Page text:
Virtual reality can inspire empathy and strengthen compassion among students

VR has been hovering on the periphery of technology without achieving accepted mainstream application or commercial adoption since the 1950s. But now higher education and K-12 advocates are investing heavily in VR technology. While VR and AR tools are still in the process of development and implementation, in 2018 their use will likely grow, according to the recent Campus Technology report. More important is that now virtual reality can inspire empathy among students.

The technology has a significant role to play in the development of students in both the K-12 and postsecondary space with an option to build compassion in students, according to Richard L. Lamb, an associate professor and the director of the Neurocognition Science Laboratory at the University of Buffalo Graduate School of Education.

Experts believe that compassionate and empathetic campus would improve the overall experience for the students and promote more open discussion with different people with different ideas. It can also be an opportunity gap in the K-12 education process, where a lack of experience makes broader empathy more difficult to conjure. College or university can benefit from this kind of student development with virtual reality.

There’s a clear difference, confirmed by stats, between how human brain processes research in virtual reality and the real world. When a student can’t interact with a particular site or educational material, it can be a beneficial situation for a student and university. In addition, colleges and universities can also use virtual reality in campus tours to inspire empathy of students who can’t physically visit the campus put very interested in studying a particular university. Such a VR tour could enable potential applicants to see how students on campus interact.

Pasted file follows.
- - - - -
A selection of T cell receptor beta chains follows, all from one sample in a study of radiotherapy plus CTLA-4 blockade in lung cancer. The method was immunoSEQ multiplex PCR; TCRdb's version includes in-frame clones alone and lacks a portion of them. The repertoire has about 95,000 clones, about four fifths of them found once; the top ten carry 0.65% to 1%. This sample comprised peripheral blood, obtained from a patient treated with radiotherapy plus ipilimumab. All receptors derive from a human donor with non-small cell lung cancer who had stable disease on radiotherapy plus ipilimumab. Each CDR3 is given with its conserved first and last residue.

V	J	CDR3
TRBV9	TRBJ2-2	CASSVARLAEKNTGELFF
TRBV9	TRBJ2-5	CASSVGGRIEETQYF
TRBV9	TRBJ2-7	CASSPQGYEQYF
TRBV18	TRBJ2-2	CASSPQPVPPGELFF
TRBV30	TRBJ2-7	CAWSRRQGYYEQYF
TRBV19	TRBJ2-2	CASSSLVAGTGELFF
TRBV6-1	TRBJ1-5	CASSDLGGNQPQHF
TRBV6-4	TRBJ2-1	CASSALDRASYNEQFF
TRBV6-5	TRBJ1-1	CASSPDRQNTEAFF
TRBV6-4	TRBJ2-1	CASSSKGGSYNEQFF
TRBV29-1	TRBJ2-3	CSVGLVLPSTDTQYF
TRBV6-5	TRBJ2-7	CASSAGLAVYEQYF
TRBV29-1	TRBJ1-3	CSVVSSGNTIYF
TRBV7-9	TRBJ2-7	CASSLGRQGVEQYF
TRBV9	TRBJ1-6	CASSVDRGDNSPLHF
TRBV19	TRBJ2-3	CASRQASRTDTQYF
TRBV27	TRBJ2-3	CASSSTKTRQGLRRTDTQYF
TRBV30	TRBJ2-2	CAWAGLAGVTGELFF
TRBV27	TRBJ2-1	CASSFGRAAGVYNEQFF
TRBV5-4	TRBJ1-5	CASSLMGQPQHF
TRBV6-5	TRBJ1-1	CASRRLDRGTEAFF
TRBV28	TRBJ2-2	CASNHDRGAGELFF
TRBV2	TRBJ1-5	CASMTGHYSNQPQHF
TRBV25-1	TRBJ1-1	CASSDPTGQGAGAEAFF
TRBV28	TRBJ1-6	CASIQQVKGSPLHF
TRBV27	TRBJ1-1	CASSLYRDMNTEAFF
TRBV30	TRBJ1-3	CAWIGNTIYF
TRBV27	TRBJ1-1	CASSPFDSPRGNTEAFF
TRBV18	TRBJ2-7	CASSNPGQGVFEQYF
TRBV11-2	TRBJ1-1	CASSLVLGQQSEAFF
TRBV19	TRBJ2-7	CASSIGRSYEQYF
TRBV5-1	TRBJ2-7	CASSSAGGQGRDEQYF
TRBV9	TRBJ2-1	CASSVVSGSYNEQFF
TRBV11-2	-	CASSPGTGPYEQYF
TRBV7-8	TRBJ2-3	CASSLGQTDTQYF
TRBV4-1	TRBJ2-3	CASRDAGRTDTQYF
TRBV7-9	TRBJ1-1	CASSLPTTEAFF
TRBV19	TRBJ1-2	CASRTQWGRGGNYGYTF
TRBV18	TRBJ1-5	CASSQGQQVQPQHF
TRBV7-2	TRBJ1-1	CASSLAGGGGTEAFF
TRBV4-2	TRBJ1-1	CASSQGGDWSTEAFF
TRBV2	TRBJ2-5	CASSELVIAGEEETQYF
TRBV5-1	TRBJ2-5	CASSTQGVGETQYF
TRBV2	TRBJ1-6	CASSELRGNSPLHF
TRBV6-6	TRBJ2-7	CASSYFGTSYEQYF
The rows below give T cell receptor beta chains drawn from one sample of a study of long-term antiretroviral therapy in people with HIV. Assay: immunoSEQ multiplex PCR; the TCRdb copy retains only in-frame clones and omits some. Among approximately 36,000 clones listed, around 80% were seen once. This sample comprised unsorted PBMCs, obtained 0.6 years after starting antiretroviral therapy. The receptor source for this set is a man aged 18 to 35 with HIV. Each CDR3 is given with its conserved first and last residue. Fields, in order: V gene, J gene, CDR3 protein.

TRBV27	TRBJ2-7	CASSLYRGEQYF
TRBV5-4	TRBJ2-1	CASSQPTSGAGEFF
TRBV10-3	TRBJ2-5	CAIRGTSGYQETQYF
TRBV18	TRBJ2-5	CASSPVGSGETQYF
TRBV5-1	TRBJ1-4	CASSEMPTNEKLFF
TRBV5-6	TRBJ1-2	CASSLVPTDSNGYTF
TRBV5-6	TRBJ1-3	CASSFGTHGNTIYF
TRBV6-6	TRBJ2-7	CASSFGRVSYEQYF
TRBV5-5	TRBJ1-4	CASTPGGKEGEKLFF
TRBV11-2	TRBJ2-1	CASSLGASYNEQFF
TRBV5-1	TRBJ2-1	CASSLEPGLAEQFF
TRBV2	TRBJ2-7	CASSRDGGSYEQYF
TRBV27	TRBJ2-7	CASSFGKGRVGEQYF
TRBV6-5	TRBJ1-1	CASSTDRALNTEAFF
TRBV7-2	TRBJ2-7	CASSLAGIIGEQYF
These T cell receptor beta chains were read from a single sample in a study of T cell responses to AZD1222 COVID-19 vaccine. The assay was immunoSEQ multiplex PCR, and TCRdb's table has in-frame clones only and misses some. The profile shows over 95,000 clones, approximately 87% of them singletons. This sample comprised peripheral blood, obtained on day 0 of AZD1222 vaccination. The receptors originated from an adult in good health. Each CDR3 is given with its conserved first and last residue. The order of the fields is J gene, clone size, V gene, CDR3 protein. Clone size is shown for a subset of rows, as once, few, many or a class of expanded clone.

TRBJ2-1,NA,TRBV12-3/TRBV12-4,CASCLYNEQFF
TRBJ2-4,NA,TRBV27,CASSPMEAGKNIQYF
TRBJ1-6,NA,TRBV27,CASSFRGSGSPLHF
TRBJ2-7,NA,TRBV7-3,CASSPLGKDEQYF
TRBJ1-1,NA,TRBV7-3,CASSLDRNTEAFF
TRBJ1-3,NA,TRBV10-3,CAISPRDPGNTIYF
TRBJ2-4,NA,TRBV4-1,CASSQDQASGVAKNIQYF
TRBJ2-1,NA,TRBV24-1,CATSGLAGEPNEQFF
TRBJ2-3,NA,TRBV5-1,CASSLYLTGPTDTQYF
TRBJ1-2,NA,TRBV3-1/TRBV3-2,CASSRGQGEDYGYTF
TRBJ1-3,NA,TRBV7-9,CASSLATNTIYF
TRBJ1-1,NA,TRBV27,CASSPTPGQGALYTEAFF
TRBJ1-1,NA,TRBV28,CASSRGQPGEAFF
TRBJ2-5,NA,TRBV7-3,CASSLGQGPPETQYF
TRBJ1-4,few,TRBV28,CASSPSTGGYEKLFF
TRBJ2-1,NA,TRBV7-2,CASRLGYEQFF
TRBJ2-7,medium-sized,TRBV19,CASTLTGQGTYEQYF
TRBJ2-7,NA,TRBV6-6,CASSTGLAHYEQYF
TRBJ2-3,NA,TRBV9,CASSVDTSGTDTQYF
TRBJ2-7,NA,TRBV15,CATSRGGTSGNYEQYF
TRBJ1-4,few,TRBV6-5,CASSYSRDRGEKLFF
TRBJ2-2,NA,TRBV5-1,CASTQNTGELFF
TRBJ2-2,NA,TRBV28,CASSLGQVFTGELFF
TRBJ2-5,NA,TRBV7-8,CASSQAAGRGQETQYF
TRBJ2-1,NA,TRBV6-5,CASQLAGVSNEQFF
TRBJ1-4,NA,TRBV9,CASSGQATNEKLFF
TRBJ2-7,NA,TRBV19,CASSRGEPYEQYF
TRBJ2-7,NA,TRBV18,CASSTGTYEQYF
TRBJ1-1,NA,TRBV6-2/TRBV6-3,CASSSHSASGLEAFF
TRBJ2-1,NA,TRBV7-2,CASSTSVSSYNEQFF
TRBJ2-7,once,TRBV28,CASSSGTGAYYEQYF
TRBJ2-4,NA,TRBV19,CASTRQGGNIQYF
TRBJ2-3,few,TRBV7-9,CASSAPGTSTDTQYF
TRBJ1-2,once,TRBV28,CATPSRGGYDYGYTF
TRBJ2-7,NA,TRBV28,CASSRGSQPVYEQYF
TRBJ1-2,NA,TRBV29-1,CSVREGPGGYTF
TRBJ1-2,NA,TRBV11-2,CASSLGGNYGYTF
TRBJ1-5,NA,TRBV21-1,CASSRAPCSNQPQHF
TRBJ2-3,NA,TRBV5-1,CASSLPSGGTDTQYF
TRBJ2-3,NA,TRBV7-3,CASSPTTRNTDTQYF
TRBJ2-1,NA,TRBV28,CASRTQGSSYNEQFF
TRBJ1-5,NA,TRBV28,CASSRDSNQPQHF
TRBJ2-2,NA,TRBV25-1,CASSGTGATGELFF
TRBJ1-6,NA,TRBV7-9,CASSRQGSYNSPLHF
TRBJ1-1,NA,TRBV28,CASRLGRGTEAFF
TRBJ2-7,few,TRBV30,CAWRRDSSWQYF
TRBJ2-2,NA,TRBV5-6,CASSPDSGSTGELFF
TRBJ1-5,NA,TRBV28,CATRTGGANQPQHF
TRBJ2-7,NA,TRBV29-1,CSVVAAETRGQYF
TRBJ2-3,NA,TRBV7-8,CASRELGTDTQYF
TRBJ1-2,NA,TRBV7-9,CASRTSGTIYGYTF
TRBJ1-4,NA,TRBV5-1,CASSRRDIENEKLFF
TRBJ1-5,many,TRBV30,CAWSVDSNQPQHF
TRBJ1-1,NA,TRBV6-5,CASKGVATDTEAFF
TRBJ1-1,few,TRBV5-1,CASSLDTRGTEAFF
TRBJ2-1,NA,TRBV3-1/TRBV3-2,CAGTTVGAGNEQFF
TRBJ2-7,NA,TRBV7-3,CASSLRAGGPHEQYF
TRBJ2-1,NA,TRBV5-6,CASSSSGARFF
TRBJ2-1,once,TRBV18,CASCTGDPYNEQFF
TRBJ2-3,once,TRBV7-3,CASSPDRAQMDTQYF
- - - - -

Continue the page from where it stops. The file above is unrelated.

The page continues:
Virtual reality headsets can also be used for preparing future educators, trained students who will soon be entering the classroom to teach, many of whom will be teaching in high-needs environments with which they may not be familiar. It will give students an opportunity to practice in the virtual world before moving to the real world.

While the rate of adoption in higher education is rising, some universities are trying to adopt new technologies. For example, the State University of New York embraces VR technology in its daily work. However, some university employees expressed concerns about scaling VR use in classroom discussion. Educators can only interact with students before and after a VR experience but not in the experience conversing with them.

This issue, as many others, could be resolved in coming years but despite some problems and flaws, VR is a tool that will play a vital role in the work of higher education institutions in the near future and can inspire empathy among students.

Author: AI For Education


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